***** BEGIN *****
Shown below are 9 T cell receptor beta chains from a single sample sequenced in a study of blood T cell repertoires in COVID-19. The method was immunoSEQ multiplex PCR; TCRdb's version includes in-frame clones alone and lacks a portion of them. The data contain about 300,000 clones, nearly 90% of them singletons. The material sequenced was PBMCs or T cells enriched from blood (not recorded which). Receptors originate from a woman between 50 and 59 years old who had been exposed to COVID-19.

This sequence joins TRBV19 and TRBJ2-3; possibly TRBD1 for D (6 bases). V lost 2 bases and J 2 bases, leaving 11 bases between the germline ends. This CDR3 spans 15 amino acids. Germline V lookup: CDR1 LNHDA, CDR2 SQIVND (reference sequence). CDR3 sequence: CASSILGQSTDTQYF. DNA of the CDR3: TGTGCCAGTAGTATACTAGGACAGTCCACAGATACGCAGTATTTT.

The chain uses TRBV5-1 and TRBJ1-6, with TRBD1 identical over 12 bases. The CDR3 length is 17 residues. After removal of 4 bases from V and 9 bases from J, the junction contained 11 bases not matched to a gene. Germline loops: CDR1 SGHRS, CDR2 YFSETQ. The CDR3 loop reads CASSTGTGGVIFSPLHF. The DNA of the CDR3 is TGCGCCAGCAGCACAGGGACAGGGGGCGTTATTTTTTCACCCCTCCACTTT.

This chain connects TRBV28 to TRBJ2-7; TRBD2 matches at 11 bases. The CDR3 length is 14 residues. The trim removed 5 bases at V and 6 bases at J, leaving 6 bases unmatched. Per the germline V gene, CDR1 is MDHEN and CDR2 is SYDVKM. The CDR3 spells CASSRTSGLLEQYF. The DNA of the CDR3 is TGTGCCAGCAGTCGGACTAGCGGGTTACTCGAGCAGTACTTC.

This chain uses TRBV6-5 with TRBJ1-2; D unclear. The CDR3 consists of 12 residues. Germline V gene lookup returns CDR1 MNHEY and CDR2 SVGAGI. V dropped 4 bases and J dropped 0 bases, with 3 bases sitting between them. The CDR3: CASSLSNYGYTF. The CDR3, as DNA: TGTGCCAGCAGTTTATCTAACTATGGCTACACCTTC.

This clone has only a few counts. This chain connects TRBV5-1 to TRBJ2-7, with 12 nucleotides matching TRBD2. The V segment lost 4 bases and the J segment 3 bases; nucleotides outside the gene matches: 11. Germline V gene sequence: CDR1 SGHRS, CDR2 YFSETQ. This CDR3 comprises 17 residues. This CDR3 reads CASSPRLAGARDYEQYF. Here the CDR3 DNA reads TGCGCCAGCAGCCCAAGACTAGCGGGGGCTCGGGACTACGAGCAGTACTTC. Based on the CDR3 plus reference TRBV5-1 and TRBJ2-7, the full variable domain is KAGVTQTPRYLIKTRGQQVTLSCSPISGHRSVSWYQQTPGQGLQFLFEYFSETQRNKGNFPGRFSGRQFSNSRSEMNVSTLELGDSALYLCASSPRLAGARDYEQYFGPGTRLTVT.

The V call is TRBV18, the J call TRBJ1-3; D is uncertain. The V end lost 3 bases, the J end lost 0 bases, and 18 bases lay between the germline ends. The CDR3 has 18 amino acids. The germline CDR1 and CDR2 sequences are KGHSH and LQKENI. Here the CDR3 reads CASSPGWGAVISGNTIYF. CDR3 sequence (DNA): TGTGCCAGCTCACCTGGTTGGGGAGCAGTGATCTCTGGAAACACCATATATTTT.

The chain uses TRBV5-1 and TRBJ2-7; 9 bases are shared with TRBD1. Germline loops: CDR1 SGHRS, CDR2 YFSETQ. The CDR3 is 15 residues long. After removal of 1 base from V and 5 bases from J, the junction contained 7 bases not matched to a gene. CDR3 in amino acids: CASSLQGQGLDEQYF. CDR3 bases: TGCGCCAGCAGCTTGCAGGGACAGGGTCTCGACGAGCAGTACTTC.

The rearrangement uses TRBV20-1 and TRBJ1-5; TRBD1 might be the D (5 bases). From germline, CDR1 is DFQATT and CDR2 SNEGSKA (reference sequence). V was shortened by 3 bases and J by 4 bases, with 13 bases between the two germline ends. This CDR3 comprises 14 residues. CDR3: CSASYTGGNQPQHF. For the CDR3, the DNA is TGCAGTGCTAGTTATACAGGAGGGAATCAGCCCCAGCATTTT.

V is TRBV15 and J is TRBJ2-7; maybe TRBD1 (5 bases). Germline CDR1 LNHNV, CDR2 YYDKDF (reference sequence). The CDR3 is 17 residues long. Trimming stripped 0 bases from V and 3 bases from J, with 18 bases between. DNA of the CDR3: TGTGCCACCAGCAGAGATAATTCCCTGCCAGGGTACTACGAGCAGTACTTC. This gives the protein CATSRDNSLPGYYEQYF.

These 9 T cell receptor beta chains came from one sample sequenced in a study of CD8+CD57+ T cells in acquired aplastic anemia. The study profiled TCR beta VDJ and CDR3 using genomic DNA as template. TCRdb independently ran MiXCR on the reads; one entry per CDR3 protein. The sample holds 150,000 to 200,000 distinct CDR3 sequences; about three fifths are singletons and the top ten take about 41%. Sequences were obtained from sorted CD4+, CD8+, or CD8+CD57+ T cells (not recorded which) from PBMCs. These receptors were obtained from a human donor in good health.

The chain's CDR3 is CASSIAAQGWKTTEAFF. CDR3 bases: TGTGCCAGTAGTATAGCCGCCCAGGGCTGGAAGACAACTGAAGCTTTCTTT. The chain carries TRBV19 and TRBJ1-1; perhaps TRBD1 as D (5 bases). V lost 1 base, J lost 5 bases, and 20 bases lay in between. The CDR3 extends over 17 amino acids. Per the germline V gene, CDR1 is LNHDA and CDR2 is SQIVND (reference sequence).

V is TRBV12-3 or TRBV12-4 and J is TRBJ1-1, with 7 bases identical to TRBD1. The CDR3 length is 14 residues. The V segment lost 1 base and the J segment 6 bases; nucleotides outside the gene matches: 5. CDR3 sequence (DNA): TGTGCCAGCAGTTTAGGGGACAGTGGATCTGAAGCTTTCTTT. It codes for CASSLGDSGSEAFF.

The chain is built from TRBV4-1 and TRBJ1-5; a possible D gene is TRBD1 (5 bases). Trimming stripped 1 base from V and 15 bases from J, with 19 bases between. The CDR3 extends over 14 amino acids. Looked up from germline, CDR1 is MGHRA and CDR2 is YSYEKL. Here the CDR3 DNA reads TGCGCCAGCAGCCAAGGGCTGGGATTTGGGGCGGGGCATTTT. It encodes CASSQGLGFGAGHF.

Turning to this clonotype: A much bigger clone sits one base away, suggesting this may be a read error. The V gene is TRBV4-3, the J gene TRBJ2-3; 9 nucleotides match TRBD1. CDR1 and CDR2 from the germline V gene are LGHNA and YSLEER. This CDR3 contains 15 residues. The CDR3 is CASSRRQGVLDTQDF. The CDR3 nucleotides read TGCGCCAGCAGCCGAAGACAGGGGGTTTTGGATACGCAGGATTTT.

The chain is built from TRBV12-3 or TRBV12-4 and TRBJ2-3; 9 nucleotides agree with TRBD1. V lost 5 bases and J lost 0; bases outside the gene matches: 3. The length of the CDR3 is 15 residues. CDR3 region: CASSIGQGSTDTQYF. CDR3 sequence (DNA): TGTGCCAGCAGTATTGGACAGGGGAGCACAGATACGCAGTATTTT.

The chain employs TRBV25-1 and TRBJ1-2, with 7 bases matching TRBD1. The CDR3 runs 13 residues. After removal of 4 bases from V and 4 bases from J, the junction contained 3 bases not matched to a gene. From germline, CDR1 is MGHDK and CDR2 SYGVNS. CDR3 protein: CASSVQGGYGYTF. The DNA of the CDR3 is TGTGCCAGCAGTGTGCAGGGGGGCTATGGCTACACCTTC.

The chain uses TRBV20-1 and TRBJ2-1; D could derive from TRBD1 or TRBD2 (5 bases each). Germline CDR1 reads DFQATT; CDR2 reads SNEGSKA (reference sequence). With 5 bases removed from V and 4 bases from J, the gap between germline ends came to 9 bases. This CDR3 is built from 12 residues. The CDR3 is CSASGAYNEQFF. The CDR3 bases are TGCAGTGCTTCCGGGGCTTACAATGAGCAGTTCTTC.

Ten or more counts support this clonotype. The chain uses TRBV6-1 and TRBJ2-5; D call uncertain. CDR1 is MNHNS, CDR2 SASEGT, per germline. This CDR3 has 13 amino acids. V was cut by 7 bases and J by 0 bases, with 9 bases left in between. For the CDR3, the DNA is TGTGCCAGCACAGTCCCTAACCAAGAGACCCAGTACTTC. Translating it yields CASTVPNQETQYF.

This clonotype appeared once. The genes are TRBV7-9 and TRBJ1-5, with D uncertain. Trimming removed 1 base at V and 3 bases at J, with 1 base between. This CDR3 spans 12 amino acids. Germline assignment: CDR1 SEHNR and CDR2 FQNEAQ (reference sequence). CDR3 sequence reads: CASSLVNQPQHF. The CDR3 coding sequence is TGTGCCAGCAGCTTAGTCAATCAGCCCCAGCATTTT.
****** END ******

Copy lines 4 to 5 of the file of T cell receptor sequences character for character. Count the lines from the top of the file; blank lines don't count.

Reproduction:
This chain connects TRBV28 to TRBJ2-7; TRBD2 matches at 11 bases. The CDR3 length is 14 residues. The trim removed 5 bases at V and 6 bases at J, leaving 6 bases unmatched. Per the germline V gene, CDR1 is MDHEN and CDR2 is SYDVKM. The CDR3 spells CASSRTSGLLEQYF. The DNA of the CDR3 is TGTGCCAGCAGTCGGACTAGCGGGTTACTCGAGCAGTACTTC.

This chain uses TRBV6-5 with TRBJ1-2; D unclear. The CDR3 consists of 12 residues. Germline V gene lookup returns CDR1 MNHEY and CDR2 SVGAGI. V dropped 4 bases and J dropped 0 bases, with 3 bases sitting between them. The CDR3: CASSLSNYGYTF. The CDR3, as DNA: TGTGCCAGCAGTTTATCTAACTATGGCTACACCTTC.